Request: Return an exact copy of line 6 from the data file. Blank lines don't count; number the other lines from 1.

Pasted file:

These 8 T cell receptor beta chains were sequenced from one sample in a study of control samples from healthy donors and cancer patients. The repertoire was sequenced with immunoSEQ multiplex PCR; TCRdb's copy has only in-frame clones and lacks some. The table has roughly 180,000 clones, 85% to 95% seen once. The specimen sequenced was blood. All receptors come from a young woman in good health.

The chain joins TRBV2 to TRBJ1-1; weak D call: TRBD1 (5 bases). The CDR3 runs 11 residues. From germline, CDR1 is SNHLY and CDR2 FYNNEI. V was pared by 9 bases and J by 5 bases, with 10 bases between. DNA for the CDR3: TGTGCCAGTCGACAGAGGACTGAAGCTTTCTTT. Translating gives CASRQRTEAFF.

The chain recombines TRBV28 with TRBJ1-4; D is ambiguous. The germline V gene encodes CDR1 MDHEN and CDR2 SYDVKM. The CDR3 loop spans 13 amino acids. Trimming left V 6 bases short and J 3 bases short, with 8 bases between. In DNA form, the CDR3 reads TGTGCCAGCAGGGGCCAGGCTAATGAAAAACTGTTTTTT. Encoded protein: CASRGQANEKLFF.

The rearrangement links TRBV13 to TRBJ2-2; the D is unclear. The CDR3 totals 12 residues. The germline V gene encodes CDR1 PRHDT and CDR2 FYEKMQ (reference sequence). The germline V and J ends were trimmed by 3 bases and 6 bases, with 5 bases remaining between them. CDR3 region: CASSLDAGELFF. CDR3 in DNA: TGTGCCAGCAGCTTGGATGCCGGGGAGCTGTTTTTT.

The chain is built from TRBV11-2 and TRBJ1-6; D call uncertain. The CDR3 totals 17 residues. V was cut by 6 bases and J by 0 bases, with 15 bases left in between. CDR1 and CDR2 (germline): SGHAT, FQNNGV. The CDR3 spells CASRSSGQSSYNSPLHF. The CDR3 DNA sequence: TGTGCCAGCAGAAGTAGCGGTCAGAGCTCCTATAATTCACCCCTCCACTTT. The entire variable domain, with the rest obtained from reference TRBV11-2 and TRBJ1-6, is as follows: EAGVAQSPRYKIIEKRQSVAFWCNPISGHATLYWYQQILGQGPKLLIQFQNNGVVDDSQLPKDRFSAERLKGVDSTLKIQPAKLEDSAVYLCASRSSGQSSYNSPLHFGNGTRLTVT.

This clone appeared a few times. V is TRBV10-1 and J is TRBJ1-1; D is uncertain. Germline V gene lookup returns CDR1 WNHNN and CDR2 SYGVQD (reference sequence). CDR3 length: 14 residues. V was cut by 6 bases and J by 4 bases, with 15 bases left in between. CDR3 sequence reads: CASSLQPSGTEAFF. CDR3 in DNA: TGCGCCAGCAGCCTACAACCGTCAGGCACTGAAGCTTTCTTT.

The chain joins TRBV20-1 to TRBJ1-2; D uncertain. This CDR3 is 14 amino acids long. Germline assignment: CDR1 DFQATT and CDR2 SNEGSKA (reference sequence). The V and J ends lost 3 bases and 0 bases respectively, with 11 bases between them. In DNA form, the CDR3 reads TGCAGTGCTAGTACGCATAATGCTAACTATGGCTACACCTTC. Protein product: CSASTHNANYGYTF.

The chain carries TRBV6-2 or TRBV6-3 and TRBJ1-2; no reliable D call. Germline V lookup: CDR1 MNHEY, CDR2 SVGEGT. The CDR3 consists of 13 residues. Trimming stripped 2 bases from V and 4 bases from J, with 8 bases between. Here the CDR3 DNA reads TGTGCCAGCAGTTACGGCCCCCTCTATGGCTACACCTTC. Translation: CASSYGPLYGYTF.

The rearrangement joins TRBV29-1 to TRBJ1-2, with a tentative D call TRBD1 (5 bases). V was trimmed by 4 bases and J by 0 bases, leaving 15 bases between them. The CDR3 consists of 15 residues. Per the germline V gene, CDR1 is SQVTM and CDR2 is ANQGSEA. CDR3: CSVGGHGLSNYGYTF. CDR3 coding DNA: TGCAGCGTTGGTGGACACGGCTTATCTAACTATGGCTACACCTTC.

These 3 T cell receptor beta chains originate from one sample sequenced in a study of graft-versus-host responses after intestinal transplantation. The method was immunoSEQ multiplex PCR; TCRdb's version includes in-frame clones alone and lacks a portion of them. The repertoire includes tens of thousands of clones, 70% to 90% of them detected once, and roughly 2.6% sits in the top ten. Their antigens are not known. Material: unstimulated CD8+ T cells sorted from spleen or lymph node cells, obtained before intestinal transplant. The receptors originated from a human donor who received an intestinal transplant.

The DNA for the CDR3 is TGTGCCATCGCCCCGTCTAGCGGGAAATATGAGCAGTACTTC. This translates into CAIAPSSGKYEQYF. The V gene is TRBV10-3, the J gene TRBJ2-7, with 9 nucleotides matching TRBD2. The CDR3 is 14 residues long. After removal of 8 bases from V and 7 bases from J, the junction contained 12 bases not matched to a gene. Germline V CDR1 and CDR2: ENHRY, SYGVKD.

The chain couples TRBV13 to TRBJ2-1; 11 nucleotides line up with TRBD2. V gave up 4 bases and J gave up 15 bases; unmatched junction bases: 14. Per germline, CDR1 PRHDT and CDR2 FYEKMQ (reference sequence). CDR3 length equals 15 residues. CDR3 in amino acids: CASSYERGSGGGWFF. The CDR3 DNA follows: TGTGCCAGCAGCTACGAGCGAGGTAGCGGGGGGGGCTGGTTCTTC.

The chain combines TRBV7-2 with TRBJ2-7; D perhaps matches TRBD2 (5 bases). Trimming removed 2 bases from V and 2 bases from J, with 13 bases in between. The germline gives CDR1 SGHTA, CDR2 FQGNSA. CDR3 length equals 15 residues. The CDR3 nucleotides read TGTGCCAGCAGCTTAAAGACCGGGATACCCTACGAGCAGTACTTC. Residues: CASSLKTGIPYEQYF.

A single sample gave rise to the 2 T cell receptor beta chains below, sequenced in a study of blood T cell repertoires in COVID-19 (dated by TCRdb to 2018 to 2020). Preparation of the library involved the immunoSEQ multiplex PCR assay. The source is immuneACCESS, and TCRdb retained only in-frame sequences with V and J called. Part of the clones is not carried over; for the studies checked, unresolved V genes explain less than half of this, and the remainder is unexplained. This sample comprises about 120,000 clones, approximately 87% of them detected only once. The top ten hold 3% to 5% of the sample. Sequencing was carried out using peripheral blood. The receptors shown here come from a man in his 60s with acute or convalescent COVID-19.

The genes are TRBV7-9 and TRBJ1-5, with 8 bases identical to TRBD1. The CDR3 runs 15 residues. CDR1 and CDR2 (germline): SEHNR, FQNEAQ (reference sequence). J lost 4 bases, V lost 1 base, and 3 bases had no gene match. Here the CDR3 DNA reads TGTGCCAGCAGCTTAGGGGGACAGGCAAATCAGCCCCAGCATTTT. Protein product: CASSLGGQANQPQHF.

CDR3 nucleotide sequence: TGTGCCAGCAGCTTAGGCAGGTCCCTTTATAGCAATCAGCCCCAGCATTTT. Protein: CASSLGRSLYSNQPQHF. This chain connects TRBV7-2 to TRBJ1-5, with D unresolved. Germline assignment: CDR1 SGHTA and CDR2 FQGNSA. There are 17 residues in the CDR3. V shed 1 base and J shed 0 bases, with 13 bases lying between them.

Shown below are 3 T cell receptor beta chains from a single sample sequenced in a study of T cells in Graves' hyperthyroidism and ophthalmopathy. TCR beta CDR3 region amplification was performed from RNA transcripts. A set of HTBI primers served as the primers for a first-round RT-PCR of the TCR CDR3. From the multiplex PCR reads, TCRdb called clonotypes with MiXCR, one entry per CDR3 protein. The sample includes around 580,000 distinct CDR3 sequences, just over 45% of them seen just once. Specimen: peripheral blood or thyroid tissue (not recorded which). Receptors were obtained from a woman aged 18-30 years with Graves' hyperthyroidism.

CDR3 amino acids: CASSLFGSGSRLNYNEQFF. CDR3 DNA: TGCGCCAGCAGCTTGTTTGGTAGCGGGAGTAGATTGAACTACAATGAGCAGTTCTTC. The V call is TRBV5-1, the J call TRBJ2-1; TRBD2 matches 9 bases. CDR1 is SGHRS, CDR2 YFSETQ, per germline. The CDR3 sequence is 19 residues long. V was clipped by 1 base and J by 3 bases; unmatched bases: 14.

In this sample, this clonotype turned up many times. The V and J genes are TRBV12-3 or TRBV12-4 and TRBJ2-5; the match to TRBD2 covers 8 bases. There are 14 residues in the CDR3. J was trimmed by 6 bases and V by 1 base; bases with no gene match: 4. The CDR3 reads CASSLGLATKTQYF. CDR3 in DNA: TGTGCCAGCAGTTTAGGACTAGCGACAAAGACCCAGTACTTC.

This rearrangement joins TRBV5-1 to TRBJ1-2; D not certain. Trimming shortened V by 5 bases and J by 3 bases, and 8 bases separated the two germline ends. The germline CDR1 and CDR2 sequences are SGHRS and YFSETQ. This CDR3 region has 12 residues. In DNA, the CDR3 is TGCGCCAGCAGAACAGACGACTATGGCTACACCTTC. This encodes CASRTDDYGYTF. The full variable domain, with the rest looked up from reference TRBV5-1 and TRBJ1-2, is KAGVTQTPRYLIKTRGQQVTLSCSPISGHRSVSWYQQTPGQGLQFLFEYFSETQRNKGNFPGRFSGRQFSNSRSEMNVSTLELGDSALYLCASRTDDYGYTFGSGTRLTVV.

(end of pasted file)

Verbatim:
This clone appeared a few times. V is TRBV10-1 and J is TRBJ1-1; D is uncertain. Germline V gene lookup returns CDR1 WNHNN and CDR2 SYGVQD (reference sequence). CDR3 length: 14 residues. V was cut by 6 bases and J by 4 bases, with 15 bases left in between. CDR3 sequence reads: CASSLQPSGTEAFF. CDR3 in DNA: TGCGCCAGCAGCCTACAACCGTCAGGCACTGAAGCTTTCTTT.